City of Concord v. New HampshireAnnotate this Case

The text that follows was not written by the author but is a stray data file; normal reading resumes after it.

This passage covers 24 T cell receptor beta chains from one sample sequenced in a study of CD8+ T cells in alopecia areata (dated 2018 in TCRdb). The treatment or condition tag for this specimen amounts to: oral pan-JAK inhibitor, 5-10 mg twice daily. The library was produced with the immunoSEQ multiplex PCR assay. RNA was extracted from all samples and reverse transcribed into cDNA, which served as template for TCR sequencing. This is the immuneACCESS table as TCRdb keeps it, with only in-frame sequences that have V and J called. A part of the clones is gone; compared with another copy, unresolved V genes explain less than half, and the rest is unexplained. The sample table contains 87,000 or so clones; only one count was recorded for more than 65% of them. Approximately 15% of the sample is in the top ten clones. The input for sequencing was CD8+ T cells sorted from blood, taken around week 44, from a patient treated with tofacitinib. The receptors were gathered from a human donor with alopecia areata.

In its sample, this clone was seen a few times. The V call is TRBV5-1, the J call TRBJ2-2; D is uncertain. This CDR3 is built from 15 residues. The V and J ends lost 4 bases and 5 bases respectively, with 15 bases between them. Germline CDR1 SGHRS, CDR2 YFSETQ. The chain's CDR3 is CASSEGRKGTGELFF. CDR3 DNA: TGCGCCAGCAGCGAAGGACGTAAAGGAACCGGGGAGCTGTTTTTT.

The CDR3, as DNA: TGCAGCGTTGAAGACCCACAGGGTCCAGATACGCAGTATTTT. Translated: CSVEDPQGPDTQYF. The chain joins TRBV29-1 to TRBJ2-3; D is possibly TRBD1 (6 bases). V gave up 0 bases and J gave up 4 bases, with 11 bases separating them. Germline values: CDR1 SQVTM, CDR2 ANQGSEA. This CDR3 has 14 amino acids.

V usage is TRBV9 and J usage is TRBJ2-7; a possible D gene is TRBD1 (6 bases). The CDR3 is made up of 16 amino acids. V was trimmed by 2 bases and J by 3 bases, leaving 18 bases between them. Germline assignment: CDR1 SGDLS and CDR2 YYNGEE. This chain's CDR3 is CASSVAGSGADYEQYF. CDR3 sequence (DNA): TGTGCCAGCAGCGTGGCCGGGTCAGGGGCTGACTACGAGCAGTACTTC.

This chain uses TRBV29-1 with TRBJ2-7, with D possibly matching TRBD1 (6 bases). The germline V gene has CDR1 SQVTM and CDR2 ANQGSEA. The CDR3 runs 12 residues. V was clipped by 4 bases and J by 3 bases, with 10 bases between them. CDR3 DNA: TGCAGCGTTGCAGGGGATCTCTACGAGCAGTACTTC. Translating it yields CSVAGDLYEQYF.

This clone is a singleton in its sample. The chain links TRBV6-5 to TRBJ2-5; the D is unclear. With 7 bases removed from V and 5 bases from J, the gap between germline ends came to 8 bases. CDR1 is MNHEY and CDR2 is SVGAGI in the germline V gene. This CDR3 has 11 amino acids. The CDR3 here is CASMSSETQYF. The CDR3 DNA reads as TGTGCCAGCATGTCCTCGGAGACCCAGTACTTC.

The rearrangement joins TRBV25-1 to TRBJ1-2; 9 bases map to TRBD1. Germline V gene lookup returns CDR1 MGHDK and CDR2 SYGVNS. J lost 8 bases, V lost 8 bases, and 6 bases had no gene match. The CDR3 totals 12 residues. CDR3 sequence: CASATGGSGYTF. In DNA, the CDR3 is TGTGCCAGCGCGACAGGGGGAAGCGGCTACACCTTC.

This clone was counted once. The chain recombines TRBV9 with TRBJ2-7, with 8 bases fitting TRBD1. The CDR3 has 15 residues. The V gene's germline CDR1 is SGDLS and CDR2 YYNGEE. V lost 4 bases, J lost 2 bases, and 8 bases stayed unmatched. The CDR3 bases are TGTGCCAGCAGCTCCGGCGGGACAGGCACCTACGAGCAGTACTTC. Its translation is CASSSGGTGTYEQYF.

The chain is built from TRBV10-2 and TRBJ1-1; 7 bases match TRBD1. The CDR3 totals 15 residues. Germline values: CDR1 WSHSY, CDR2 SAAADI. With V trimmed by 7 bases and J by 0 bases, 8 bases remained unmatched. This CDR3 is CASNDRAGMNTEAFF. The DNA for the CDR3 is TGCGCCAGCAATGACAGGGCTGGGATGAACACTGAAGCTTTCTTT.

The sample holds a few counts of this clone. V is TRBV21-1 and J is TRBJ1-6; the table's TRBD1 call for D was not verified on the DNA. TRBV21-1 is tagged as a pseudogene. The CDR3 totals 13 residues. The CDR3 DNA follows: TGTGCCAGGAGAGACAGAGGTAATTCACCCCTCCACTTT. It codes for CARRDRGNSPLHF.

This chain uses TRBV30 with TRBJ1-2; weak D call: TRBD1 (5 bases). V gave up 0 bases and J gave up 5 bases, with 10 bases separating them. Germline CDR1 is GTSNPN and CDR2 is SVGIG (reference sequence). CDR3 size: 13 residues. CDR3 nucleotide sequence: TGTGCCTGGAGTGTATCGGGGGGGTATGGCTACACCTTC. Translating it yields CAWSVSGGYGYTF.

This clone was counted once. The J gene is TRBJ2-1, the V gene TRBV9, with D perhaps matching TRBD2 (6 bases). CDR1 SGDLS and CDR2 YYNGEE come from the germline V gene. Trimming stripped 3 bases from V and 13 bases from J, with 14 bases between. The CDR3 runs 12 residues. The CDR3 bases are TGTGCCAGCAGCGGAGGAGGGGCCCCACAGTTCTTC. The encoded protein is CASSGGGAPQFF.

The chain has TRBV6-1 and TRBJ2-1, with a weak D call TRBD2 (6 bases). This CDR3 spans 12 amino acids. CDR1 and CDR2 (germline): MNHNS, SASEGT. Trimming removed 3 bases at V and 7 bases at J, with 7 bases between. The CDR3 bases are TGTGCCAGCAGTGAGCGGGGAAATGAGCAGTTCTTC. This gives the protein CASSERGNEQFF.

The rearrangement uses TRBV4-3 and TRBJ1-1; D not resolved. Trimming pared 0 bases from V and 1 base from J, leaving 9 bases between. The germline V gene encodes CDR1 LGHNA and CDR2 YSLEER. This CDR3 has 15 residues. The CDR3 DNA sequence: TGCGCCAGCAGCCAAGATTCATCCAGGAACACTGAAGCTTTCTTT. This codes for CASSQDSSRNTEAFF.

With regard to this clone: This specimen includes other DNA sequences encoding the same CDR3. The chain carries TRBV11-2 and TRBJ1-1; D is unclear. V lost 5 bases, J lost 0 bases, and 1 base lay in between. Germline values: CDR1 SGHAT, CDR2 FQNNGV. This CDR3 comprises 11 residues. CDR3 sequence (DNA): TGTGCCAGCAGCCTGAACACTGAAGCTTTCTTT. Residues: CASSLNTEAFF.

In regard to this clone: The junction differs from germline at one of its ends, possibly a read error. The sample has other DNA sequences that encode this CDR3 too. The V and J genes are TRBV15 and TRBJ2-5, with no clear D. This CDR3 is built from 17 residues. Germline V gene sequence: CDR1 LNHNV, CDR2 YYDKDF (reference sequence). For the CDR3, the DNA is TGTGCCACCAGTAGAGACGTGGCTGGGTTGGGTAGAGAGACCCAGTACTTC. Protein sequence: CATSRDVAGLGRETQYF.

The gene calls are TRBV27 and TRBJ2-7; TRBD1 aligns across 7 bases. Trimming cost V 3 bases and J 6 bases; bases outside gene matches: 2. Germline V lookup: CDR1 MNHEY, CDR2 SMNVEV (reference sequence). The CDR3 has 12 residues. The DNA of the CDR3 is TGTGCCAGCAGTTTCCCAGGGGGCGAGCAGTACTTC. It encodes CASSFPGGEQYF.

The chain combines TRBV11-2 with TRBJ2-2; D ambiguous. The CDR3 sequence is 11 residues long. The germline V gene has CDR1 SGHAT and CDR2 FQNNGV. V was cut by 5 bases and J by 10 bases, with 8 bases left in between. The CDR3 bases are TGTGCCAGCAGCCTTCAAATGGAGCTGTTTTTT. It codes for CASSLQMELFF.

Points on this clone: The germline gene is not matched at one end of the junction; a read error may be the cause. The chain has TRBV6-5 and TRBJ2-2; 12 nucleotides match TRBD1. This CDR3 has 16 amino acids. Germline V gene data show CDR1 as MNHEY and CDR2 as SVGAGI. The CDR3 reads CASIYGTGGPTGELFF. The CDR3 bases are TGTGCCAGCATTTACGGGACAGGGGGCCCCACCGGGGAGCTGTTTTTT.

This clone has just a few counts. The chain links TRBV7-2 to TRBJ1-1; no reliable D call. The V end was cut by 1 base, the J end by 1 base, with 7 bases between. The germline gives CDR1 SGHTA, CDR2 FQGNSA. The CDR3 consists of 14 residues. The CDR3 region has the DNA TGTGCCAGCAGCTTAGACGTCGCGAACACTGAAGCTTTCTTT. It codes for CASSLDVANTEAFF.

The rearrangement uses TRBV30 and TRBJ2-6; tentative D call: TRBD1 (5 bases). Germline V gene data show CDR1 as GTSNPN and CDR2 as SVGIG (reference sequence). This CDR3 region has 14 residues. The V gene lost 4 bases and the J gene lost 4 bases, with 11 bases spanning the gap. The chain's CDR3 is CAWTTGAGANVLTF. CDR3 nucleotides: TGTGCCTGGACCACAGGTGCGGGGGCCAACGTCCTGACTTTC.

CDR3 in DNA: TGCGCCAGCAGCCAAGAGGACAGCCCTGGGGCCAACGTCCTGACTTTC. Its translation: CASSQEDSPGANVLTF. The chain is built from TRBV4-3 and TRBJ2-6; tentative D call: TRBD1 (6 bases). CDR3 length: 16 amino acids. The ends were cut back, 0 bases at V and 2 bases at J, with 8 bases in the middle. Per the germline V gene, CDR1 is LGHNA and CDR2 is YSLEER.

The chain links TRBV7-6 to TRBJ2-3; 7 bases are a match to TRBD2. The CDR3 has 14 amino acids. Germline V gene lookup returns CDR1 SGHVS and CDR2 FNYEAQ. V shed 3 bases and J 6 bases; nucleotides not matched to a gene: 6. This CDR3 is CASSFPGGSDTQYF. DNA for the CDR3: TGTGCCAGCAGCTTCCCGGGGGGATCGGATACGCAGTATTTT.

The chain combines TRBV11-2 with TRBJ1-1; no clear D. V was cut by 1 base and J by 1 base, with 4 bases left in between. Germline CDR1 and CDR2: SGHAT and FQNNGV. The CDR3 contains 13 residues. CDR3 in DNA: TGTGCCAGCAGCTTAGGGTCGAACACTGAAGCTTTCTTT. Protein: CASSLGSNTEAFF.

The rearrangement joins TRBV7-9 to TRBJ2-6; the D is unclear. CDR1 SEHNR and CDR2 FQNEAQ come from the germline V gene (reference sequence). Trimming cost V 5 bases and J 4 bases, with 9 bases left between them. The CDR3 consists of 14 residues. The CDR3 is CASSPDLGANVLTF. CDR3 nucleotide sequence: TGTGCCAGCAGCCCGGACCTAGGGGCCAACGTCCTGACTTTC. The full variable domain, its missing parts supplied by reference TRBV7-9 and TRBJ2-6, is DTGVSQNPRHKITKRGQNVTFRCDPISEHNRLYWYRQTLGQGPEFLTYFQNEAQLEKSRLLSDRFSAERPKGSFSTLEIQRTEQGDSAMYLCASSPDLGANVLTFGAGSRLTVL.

Petitioners the City of Concord, the County of Belknap, and Mascenic Regional School District, appealed superior court order that denied their motion for summary judgment and granted summary judgment in favor of the State. The New Hampshire Retirement System (NHRS) is a tax qualified pension trust for certain public employees. The petitioners, on behalf of themselves and similarly situated municipalities, counties, and school districts, filed a petition for declaratory and injunctive relief, and damages in superior court, naming the State of New Hampshire and NHRS as respondents. The petition alleged that section 52 was an unfunded mandate that violates Part I, Article 28-a of the New Hampshire Constitution. Both the petitioners and the State moved for summary judgment. NHRS took no position on the constitutionality of section 52, but filed a separate motion for summary judgment, arguing that it was an improper party and that the New Hampshire Constitution and RSA 100-A:15, I, forbid it from using NHRS trust funds as the source of any monetary compensation to the petitioners. The trial court denied the petitioners' motion for summary judgment, granted the State's motion for summary judgment on the merits, and, accordingly, did not reach NHRS's motion. The petitioners appealed, arguing that the trial court erred in granting the State's motion for summary judgment, and maintaining that section 52 is an unconstitutional unfunded mandate. The Supreme Court affirmed: "[t]here is also no indication that the amendment was designed to delegate to local governments effective control over the establishment of the state budget and appropriations. Indeed, to interpret the amendment in such fashion would bring it into conflict with Part II, Article 2 of the State Constitution, which confers 'the supreme legislative power' of the State on the House of Representatives and the Senate. Without a far more explicit indication that the people intended such a substantial alteration of fundamental legislative power, we decline to read Article 28-a in this fashion."